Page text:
There’s an age-old diatribe that most people who menstruate have heard at some point; a jokey accusation that your bad mood is due to your menstrual cycle or the personal affront that your actions are a direct consequence of 'all those raging period hormones'.

This week (14th-20th May) is Mental Health Awareness Week and though only approximately 50% of the population menstruate, 100% of us have mental health. Though there is some scientific evidence to show that the hormonal variation that occurs as part of the normal menstrual cycle can influence someone’s mood, it’s important to recognise that for most people there’s so much more to it than this.

We know that there are many different things that affect someone’s mood and mental health. Firstly, there are biological factors to consider, meaning the hormonal changes kicking off inside your body and the symptoms you experience as a direct result of this as well as your own genetic predisposition. There are psychological aspects too, like your underlying personality type, personal resilience, self-esteem and coping mechanisms. Thirdly, there are social factors to consider, like your financial situation, family support and personal cultural and religious values. All of these factors are affected by stress, which is the theme of this year’s Mental Health Awareness Week.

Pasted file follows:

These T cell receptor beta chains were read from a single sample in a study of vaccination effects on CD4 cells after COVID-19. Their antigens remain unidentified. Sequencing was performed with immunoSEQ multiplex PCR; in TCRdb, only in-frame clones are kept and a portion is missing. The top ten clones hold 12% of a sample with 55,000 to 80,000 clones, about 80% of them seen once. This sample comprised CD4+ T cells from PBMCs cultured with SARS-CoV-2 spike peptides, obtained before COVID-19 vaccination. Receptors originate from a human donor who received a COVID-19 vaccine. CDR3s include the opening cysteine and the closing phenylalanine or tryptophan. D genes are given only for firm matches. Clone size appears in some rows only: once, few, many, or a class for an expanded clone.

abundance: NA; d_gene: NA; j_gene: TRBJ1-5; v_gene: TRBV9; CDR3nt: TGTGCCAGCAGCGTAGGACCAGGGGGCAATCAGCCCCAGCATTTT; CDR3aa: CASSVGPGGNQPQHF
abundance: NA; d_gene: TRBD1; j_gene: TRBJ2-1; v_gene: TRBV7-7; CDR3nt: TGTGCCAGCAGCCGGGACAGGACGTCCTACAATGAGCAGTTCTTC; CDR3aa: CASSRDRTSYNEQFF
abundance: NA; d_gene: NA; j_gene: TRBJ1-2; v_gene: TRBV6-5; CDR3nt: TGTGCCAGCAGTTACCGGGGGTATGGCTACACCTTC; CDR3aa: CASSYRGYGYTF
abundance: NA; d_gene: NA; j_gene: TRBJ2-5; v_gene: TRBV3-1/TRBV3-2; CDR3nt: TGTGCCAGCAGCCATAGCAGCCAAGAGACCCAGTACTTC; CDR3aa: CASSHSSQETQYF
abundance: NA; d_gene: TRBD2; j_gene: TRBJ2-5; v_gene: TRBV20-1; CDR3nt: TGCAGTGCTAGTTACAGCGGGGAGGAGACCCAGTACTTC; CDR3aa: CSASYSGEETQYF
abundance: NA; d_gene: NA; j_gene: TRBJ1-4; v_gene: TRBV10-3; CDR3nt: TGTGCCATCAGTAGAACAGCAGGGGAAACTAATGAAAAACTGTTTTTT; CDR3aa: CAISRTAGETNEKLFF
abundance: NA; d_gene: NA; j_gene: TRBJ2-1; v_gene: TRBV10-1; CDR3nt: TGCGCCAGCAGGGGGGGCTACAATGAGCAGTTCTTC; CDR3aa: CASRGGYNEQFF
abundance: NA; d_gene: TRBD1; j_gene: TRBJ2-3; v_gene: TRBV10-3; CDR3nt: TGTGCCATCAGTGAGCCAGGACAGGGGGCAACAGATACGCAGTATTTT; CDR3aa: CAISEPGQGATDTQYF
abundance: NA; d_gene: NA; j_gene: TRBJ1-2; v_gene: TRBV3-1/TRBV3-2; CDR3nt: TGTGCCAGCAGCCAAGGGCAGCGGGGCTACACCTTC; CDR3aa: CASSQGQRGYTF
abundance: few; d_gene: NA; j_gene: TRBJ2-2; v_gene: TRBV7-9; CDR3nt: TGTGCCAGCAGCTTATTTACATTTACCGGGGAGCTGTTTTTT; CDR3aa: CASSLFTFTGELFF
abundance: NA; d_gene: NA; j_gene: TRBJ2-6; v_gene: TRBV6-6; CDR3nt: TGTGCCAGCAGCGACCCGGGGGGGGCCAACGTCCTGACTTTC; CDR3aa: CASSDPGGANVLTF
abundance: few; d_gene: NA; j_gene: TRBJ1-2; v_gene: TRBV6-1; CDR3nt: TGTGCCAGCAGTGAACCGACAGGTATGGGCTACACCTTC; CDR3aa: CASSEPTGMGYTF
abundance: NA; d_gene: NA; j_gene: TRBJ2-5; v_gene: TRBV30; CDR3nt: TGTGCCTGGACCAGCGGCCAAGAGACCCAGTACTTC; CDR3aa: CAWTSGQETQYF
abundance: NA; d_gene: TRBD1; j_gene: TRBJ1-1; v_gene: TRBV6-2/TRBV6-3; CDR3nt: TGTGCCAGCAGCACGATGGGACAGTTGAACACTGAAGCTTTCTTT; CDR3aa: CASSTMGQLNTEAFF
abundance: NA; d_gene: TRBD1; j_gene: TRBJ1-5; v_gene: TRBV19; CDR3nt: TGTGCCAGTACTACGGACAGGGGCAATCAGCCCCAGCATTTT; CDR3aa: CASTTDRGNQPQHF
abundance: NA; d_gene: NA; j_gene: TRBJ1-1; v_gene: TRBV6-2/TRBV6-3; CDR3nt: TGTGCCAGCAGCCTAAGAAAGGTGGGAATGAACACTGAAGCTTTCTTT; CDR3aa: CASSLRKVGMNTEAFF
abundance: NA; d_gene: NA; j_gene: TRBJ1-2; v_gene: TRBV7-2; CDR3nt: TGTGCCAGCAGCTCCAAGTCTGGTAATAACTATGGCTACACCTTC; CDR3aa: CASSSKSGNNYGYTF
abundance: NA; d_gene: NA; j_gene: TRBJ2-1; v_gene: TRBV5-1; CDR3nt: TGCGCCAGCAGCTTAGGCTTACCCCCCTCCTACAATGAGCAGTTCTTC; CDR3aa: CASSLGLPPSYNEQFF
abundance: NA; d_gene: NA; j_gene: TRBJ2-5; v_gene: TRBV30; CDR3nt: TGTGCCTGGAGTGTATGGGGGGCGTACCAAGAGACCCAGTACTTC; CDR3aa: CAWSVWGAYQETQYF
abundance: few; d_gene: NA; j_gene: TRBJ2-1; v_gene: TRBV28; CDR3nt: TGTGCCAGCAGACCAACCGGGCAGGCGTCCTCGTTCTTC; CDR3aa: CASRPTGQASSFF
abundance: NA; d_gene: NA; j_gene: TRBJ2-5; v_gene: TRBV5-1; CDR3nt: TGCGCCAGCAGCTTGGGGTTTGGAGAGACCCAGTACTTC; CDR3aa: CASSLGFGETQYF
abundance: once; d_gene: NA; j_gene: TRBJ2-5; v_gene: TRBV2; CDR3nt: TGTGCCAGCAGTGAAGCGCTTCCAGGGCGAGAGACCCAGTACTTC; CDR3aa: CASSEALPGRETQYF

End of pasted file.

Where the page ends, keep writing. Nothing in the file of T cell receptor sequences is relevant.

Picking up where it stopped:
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The menstrual cycle is a minefield of hormonal changes. Two main hormones that are involved with regulating menstruation are oestrogen and progesterone. Levels of oestrogen and progesterone vary across different points in the menstrual cycle and oestrogen levels are lower just after ovulation and before you bleed – the 'pre-menstrual' stage. It’s estimated that about 80% of people menstruating (possibly even more) experience at least one negative symptom as a direct consequence of these pre-menstrual hormones, like bloating, breast tenderness, tiredness or headaches1. Approximately 3% to 8% of menstruators experience a more debilitating form of pre-menstual syndrome (PMS), known as PMDD, Pre-Menstrual Dysphoric Disorder². Relatively little is known about PMDD but it’s thought that when PMS symptoms (like low mood and increased anxiety) start negatively impacting on someone’s work and their personal relationships, it’s indicative of PMDD rather than PMS and perhaps time to seek professional advice.